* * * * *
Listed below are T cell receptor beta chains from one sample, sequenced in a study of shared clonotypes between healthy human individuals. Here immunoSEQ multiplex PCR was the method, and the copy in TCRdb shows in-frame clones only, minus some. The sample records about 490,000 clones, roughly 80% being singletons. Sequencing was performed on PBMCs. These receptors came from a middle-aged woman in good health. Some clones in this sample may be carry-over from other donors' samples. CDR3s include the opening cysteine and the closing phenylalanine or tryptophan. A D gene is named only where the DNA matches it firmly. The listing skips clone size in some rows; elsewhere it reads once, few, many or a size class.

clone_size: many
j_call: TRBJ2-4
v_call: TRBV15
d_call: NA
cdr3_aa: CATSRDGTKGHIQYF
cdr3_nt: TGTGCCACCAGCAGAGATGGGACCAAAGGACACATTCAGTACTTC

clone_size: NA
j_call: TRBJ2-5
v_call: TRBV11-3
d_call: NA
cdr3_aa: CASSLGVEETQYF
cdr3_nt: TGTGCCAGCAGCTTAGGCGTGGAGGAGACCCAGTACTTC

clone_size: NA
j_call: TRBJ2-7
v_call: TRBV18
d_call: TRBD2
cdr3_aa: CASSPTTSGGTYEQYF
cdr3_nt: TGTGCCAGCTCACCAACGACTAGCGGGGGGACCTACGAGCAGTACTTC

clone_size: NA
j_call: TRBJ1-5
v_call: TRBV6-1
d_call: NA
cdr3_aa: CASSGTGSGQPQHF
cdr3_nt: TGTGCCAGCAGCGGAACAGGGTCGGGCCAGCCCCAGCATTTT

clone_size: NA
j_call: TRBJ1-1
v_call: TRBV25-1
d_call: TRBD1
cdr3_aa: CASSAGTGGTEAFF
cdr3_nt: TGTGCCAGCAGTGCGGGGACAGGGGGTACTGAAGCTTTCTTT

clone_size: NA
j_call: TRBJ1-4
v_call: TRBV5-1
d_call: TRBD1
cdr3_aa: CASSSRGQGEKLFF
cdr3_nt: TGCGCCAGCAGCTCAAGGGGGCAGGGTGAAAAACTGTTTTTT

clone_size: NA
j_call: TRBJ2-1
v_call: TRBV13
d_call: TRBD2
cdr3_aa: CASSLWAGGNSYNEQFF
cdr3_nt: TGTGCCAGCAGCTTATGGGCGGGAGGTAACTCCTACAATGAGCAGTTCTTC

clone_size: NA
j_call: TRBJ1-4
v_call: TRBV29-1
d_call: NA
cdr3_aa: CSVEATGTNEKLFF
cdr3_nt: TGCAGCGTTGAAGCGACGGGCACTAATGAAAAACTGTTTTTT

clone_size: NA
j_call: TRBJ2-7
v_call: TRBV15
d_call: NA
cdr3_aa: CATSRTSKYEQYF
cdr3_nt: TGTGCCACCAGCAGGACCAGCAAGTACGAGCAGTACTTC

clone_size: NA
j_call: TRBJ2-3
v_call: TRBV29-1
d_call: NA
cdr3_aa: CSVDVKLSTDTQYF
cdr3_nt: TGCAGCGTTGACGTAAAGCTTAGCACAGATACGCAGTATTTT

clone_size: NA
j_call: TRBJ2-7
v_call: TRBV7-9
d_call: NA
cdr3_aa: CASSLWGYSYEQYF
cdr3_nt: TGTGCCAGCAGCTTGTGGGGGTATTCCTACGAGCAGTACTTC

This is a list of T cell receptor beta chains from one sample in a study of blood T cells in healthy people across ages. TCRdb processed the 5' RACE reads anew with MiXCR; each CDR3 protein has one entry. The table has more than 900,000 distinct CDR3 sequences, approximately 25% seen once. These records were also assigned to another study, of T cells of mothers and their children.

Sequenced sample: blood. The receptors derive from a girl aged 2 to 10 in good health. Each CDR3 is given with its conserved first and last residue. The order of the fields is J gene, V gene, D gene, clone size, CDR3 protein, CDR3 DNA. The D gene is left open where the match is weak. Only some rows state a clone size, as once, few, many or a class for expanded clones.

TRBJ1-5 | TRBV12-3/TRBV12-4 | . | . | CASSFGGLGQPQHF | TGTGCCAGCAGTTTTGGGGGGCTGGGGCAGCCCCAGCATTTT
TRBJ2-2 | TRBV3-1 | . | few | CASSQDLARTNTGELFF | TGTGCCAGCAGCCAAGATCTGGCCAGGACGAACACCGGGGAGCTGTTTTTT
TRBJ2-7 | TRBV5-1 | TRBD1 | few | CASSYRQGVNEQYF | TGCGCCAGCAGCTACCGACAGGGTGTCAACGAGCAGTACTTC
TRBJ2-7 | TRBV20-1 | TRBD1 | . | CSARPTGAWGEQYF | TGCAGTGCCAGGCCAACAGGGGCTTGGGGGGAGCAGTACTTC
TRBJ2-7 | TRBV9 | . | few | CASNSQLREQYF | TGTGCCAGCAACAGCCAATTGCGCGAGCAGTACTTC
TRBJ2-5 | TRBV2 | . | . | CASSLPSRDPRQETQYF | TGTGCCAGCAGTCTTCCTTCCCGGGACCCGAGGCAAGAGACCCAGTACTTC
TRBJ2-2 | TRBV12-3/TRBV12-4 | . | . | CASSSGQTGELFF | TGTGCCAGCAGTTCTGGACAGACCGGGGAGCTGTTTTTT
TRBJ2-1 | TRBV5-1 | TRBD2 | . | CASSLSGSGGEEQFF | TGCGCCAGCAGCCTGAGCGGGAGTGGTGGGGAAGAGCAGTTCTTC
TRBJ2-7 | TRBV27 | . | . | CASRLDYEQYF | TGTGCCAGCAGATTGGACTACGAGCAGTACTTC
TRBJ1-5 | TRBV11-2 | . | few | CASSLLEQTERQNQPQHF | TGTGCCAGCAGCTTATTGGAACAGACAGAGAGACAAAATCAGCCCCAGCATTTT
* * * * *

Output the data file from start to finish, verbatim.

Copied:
Listed below are T cell receptor beta chains from one sample, sequenced in a study of shared clonotypes between healthy human individuals. Here immunoSEQ multiplex PCR was the method, and the copy in TCRdb shows in-frame clones only, minus some. The sample records about 490,000 clones, roughly 80% being singletons. Sequencing was performed on PBMCs. These receptors came from a middle-aged woman in good health. Some clones in this sample may be carry-over from other donors' samples. CDR3s include the opening cysteine and the closing phenylalanine or tryptophan. A D gene is named only where the DNA matches it firmly. The listing skips clone size in some rows; elsewhere it reads once, few, many or a size class.

clone_size: many
j_call: TRBJ2-4
v_call: TRBV15
d_call: NA
cdr3_aa: CATSRDGTKGHIQYF
cdr3_nt: TGTGCCACCAGCAGAGATGGGACCAAAGGACACATTCAGTACTTC

clone_size: NA
j_call: TRBJ2-5
v_call: TRBV11-3
d_call: NA
cdr3_aa: CASSLGVEETQYF
cdr3_nt: TGTGCCAGCAGCTTAGGCGTGGAGGAGACCCAGTACTTC

clone_size: NA
j_call: TRBJ2-7
v_call: TRBV18
d_call: TRBD2
cdr3_aa: CASSPTTSGGTYEQYF
cdr3_nt: TGTGCCAGCTCACCAACGACTAGCGGGGGGACCTACGAGCAGTACTTC

clone_size: NA
j_call: TRBJ1-5
v_call: TRBV6-1
d_call: NA
cdr3_aa: CASSGTGSGQPQHF
cdr3_nt: TGTGCCAGCAGCGGAACAGGGTCGGGCCAGCCCCAGCATTTT

clone_size: NA
j_call: TRBJ1-1
v_call: TRBV25-1
d_call: TRBD1
cdr3_aa: CASSAGTGGTEAFF
cdr3_nt: TGTGCCAGCAGTGCGGGGACAGGGGGTACTGAAGCTTTCTTT

clone_size: NA
j_call: TRBJ1-4
v_call: TRBV5-1
d_call: TRBD1
cdr3_aa: CASSSRGQGEKLFF
cdr3_nt: TGCGCCAGCAGCTCAAGGGGGCAGGGTGAAAAACTGTTTTTT

clone_size: NA
j_call: TRBJ2-1
v_call: TRBV13
d_call: TRBD2
cdr3_aa: CASSLWAGGNSYNEQFF
cdr3_nt: TGTGCCAGCAGCTTATGGGCGGGAGGTAACTCCTACAATGAGCAGTTCTTC

clone_size: NA
j_call: TRBJ1-4
v_call: TRBV29-1
d_call: NA
cdr3_aa: CSVEATGTNEKLFF
cdr3_nt: TGCAGCGTTGAAGCGACGGGCACTAATGAAAAACTGTTTTTT

clone_size: NA
j_call: TRBJ2-7
v_call: TRBV15
d_call: NA
cdr3_aa: CATSRTSKYEQYF
cdr3_nt: TGTGCCACCAGCAGGACCAGCAAGTACGAGCAGTACTTC

clone_size: NA
j_call: TRBJ2-3
v_call: TRBV29-1
d_call: NA
cdr3_aa: CSVDVKLSTDTQYF
cdr3_nt: TGCAGCGTTGACGTAAAGCTTAGCACAGATACGCAGTATTTT

clone_size: NA
j_call: TRBJ2-7
v_call: TRBV7-9
d_call: NA
cdr3_aa: CASSLWGYSYEQYF
cdr3_nt: TGTGCCAGCAGCTTGTGGGGGTATTCCTACGAGCAGTACTTC

This is a list of T cell receptor beta chains from one sample in a study of blood T cells in healthy people across ages. TCRdb processed the 5' RACE reads anew with MiXCR; each CDR3 protein has one entry. The table has more than 900,000 distinct CDR3 sequences, approximately 25% seen once. These records were also assigned to another study, of T cells of mothers and their children.

Sequenced sample: blood. The receptors derive from a girl aged 2 to 10 in good health. Each CDR3 is given with its conserved first and last residue. The order of the fields is J gene, V gene, D gene, clone size, CDR3 protein, CDR3 DNA. The D gene is left open where the match is weak. Only some rows state a clone size, as once, few, many or a class for expanded clones.

TRBJ1-5 | TRBV12-3/TRBV12-4 | . | . | CASSFGGLGQPQHF | TGTGCCAGCAGTTTTGGGGGGCTGGGGCAGCCCCAGCATTTT
TRBJ2-2 | TRBV3-1 | . | few | CASSQDLARTNTGELFF | TGTGCCAGCAGCCAAGATCTGGCCAGGACGAACACCGGGGAGCTGTTTTTT
TRBJ2-7 | TRBV5-1 | TRBD1 | few | CASSYRQGVNEQYF | TGCGCCAGCAGCTACCGACAGGGTGTCAACGAGCAGTACTTC
TRBJ2-7 | TRBV20-1 | TRBD1 | . | CSARPTGAWGEQYF | TGCAGTGCCAGGCCAACAGGGGCTTGGGGGGAGCAGTACTTC
TRBJ2-7 | TRBV9 | . | few | CASNSQLREQYF | TGTGCCAGCAACAGCCAATTGCGCGAGCAGTACTTC
TRBJ2-5 | TRBV2 | . | . | CASSLPSRDPRQETQYF | TGTGCCAGCAGTCTTCCTTCCCGGGACCCGAGGCAAGAGACCCAGTACTTC
TRBJ2-2 | TRBV12-3/TRBV12-4 | . | . | CASSSGQTGELFF | TGTGCCAGCAGTTCTGGACAGACCGGGGAGCTGTTTTTT
TRBJ2-1 | TRBV5-1 | TRBD2 | . | CASSLSGSGGEEQFF | TGCGCCAGCAGCCTGAGCGGGAGTGGTGGGGAAGAGCAGTTCTTC
TRBJ2-7 | TRBV27 | . | . | CASRLDYEQYF | TGTGCCAGCAGATTGGACTACGAGCAGTACTTC
TRBJ1-5 | TRBV11-2 | . | few | CASSLLEQTERQNQPQHF | TGTGCCAGCAGCTTATTGGAACAGACAGAGAGACAAAATCAGCCCCAGCATTTT